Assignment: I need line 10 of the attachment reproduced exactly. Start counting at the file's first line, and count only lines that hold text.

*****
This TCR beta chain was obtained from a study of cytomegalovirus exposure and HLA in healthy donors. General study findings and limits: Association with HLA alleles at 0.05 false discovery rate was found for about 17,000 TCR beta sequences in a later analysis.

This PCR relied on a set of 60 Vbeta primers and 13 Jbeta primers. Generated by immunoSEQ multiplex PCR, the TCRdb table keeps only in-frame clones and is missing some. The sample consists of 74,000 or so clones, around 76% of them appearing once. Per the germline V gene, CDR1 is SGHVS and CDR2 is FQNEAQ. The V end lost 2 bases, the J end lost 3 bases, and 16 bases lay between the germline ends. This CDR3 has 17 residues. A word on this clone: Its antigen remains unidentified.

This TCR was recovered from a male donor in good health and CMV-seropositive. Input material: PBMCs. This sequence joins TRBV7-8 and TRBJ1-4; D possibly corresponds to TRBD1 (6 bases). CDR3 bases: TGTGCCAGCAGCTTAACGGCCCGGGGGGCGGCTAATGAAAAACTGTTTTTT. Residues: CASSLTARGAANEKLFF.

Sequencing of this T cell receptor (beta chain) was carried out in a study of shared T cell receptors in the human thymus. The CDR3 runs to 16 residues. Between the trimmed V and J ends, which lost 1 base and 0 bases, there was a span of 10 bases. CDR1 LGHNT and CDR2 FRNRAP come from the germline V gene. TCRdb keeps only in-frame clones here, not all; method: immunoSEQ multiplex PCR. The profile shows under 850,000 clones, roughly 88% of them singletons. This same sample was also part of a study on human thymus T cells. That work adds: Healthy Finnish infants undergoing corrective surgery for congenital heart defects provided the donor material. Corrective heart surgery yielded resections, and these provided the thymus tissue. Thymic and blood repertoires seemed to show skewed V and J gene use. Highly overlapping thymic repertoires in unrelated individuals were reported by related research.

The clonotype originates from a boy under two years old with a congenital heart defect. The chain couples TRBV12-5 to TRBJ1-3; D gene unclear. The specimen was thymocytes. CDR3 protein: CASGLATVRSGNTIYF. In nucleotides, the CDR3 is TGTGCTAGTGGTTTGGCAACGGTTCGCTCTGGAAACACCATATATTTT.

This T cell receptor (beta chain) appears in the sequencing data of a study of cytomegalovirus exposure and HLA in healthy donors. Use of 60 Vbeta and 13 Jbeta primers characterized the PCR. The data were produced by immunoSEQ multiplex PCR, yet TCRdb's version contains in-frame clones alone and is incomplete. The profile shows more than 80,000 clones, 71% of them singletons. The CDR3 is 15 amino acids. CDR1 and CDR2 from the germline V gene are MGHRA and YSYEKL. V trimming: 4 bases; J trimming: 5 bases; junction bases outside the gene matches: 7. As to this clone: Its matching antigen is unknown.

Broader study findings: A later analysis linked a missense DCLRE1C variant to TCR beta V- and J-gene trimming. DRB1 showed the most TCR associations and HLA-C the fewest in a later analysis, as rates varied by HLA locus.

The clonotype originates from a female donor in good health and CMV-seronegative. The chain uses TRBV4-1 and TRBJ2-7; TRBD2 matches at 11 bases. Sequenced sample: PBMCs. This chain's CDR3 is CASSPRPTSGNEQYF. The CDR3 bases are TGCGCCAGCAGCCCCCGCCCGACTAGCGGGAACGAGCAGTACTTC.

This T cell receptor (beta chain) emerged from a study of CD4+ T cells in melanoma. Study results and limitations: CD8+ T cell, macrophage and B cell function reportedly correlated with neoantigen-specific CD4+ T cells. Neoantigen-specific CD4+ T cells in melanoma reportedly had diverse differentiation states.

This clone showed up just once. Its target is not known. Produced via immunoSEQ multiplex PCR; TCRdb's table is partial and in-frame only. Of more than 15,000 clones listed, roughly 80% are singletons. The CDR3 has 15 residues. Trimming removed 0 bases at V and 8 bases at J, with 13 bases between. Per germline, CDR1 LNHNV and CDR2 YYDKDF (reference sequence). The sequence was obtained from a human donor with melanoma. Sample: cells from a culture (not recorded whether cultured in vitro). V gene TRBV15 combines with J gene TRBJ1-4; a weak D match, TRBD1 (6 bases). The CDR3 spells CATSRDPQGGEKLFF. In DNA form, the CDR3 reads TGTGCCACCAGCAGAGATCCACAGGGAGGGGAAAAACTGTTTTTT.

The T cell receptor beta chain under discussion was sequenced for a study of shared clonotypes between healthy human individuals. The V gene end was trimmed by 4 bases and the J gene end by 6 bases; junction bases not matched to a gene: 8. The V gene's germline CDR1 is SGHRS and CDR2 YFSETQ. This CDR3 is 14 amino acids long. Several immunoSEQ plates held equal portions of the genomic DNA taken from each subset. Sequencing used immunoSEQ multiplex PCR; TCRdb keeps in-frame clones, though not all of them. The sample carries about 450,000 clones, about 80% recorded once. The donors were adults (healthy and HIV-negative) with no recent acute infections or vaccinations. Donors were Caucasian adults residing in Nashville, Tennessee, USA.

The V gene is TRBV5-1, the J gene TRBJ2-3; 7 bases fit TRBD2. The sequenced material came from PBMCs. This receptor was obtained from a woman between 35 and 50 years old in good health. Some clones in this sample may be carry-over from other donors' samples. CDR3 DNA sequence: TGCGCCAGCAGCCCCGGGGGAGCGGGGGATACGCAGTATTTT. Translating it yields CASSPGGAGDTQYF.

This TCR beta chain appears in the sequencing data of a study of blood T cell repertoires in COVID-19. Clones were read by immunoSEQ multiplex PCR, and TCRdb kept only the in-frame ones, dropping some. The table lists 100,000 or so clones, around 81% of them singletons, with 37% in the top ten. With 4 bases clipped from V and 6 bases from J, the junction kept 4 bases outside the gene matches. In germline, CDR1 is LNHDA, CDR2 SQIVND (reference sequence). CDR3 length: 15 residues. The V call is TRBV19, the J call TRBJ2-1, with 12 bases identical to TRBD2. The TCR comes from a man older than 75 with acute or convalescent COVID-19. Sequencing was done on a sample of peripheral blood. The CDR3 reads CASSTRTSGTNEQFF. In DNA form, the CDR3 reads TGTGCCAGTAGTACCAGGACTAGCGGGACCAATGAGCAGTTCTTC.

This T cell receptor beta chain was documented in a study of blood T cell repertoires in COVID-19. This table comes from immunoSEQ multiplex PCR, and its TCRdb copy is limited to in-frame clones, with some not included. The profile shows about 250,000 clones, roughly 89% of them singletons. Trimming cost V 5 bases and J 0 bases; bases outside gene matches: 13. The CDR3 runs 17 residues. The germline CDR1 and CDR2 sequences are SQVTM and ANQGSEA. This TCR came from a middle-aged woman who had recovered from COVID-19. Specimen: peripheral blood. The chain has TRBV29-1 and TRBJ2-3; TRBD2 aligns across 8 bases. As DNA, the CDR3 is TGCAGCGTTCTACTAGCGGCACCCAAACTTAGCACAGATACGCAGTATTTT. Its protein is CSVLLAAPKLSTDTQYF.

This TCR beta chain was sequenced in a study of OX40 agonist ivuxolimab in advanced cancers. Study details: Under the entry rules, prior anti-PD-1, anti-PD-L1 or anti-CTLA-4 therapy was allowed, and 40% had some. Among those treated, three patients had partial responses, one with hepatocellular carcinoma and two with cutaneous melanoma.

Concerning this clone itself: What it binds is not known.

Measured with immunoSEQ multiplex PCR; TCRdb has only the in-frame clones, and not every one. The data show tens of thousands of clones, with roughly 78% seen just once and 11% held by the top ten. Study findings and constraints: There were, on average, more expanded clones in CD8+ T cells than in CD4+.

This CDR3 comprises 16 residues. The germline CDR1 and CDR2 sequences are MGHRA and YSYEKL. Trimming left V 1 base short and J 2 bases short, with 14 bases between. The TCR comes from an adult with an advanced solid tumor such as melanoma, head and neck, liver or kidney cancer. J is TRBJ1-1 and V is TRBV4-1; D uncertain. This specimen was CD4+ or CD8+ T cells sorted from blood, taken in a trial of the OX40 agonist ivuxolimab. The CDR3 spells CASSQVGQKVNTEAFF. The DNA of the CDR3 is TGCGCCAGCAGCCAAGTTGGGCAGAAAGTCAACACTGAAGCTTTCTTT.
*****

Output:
This clone showed up just once. Its target is not known. Produced via immunoSEQ multiplex PCR; TCRdb's table is partial and in-frame only. Of more than 15,000 clones listed, roughly 80% are singletons. The CDR3 has 15 residues. Trimming removed 0 bases at V and 8 bases at J, with 13 bases between. Per germline, CDR1 LNHNV and CDR2 YYDKDF (reference sequence). The sequence was obtained from a human donor with melanoma. Sample: cells from a culture (not recorded whether cultured in vitro). V gene TRBV15 combines with J gene TRBJ1-4; a weak D match, TRBD1 (6 bases). The CDR3 spells CATSRDPQGGEKLFF. In DNA form, the CDR3 reads TGTGCCACCAGCAGAGATCCACAGGGAGGGGAAAAACTGTTTTTT.